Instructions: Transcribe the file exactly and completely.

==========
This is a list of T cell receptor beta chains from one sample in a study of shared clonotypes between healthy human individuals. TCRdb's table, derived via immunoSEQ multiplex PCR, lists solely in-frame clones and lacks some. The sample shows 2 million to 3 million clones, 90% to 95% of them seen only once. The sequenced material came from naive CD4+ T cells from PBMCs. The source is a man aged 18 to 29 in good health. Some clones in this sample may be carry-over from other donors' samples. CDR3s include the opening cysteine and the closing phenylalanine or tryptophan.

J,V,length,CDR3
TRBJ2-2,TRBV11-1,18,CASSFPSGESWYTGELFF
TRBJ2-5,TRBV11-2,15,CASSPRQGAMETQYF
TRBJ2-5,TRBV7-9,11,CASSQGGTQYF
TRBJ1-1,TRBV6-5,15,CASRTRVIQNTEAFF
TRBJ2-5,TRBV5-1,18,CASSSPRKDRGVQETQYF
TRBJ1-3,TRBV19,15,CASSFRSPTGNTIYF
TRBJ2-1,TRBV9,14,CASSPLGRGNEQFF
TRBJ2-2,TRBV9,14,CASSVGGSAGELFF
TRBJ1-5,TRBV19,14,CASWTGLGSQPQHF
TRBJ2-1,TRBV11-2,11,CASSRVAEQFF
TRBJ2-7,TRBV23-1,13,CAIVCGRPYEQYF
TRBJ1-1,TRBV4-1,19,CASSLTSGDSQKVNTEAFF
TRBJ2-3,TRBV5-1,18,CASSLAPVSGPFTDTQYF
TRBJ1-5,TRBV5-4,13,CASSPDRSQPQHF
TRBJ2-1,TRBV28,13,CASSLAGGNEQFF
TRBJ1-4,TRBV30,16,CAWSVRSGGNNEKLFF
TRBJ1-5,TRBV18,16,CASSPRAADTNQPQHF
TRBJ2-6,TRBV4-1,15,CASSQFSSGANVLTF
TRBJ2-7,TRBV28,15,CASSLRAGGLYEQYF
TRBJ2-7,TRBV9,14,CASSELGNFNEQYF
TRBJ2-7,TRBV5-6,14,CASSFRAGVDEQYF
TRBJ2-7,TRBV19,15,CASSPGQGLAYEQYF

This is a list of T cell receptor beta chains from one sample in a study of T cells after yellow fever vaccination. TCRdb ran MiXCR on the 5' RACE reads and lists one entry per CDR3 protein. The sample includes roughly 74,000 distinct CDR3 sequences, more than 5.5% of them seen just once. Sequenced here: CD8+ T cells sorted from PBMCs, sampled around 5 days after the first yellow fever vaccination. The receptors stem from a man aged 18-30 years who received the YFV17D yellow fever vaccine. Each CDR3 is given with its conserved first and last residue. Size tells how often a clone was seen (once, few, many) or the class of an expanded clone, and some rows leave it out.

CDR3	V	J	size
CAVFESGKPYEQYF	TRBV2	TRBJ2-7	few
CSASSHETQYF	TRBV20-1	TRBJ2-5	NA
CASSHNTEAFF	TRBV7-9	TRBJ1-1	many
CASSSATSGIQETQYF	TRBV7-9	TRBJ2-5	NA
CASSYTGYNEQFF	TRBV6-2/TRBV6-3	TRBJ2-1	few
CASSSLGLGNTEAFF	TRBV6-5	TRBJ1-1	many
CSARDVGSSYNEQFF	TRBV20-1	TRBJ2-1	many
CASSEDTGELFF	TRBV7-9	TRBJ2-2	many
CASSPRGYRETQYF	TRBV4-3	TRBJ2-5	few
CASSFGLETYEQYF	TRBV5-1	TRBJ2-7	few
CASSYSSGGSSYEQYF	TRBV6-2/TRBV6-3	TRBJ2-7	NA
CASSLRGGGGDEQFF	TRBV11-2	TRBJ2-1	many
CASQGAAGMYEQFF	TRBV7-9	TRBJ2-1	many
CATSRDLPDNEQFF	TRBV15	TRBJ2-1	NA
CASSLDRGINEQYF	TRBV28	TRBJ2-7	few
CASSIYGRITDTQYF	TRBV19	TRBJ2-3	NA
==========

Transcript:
This is a list of T cell receptor beta chains from one sample in a study of shared clonotypes between healthy human individuals. TCRdb's table, derived via immunoSEQ multiplex PCR, lists solely in-frame clones and lacks some. The sample shows 2 million to 3 million clones, 90% to 95% of them seen only once. The sequenced material came from naive CD4+ T cells from PBMCs. The source is a man aged 18 to 29 in good health. Some clones in this sample may be carry-over from other donors' samples. CDR3s include the opening cysteine and the closing phenylalanine or tryptophan.

J,V,length,CDR3
TRBJ2-2,TRBV11-1,18,CASSFPSGESWYTGELFF
TRBJ2-5,TRBV11-2,15,CASSPRQGAMETQYF
TRBJ2-5,TRBV7-9,11,CASSQGGTQYF
TRBJ1-1,TRBV6-5,15,CASRTRVIQNTEAFF
TRBJ2-5,TRBV5-1,18,CASSSPRKDRGVQETQYF
TRBJ1-3,TRBV19,15,CASSFRSPTGNTIYF
TRBJ2-1,TRBV9,14,CASSPLGRGNEQFF
TRBJ2-2,TRBV9,14,CASSVGGSAGELFF
TRBJ1-5,TRBV19,14,CASWTGLGSQPQHF
TRBJ2-1,TRBV11-2,11,CASSRVAEQFF
TRBJ2-7,TRBV23-1,13,CAIVCGRPYEQYF
TRBJ1-1,TRBV4-1,19,CASSLTSGDSQKVNTEAFF
TRBJ2-3,TRBV5-1,18,CASSLAPVSGPFTDTQYF
TRBJ1-5,TRBV5-4,13,CASSPDRSQPQHF
TRBJ2-1,TRBV28,13,CASSLAGGNEQFF
TRBJ1-4,TRBV30,16,CAWSVRSGGNNEKLFF
TRBJ1-5,TRBV18,16,CASSPRAADTNQPQHF
TRBJ2-6,TRBV4-1,15,CASSQFSSGANVLTF
TRBJ2-7,TRBV28,15,CASSLRAGGLYEQYF
TRBJ2-7,TRBV9,14,CASSELGNFNEQYF
TRBJ2-7,TRBV5-6,14,CASSFRAGVDEQYF
TRBJ2-7,TRBV19,15,CASSPGQGLAYEQYF

This is a list of T cell receptor beta chains from one sample in a study of T cells after yellow fever vaccination. TCRdb ran MiXCR on the 5' RACE reads and lists one entry per CDR3 protein. The sample includes roughly 74,000 distinct CDR3 sequences, more than 5.5% of them seen just once. Sequenced here: CD8+ T cells sorted from PBMCs, sampled around 5 days after the first yellow fever vaccination. The receptors stem from a man aged 18-30 years who received the YFV17D yellow fever vaccine. Each CDR3 is given with its conserved first and last residue. Size tells how often a clone was seen (once, few, many) or the class of an expanded clone, and some rows leave it out.

CDR3	V	J	size
CAVFESGKPYEQYF	TRBV2	TRBJ2-7	few
CSASSHETQYF	TRBV20-1	TRBJ2-5	NA
CASSHNTEAFF	TRBV7-9	TRBJ1-1	many
CASSSATSGIQETQYF	TRBV7-9	TRBJ2-5	NA
CASSYTGYNEQFF	TRBV6-2/TRBV6-3	TRBJ2-1	few
CASSSLGLGNTEAFF	TRBV6-5	TRBJ1-1	many
CSARDVGSSYNEQFF	TRBV20-1	TRBJ2-1	many
CASSEDTGELFF	TRBV7-9	TRBJ2-2	many
CASSPRGYRETQYF	TRBV4-3	TRBJ2-5	few
CASSFGLETYEQYF	TRBV5-1	TRBJ2-7	few
CASSYSSGGSSYEQYF	TRBV6-2/TRBV6-3	TRBJ2-7	NA
CASSLRGGGGDEQFF	TRBV11-2	TRBJ2-1	many
CASQGAAGMYEQFF	TRBV7-9	TRBJ2-1	many
CATSRDLPDNEQFF	TRBV15	TRBJ2-1	NA
CASSLDRGINEQYF	TRBV28	TRBJ2-7	few
CASSIYGRITDTQYF	TRBV19	TRBJ2-3	NA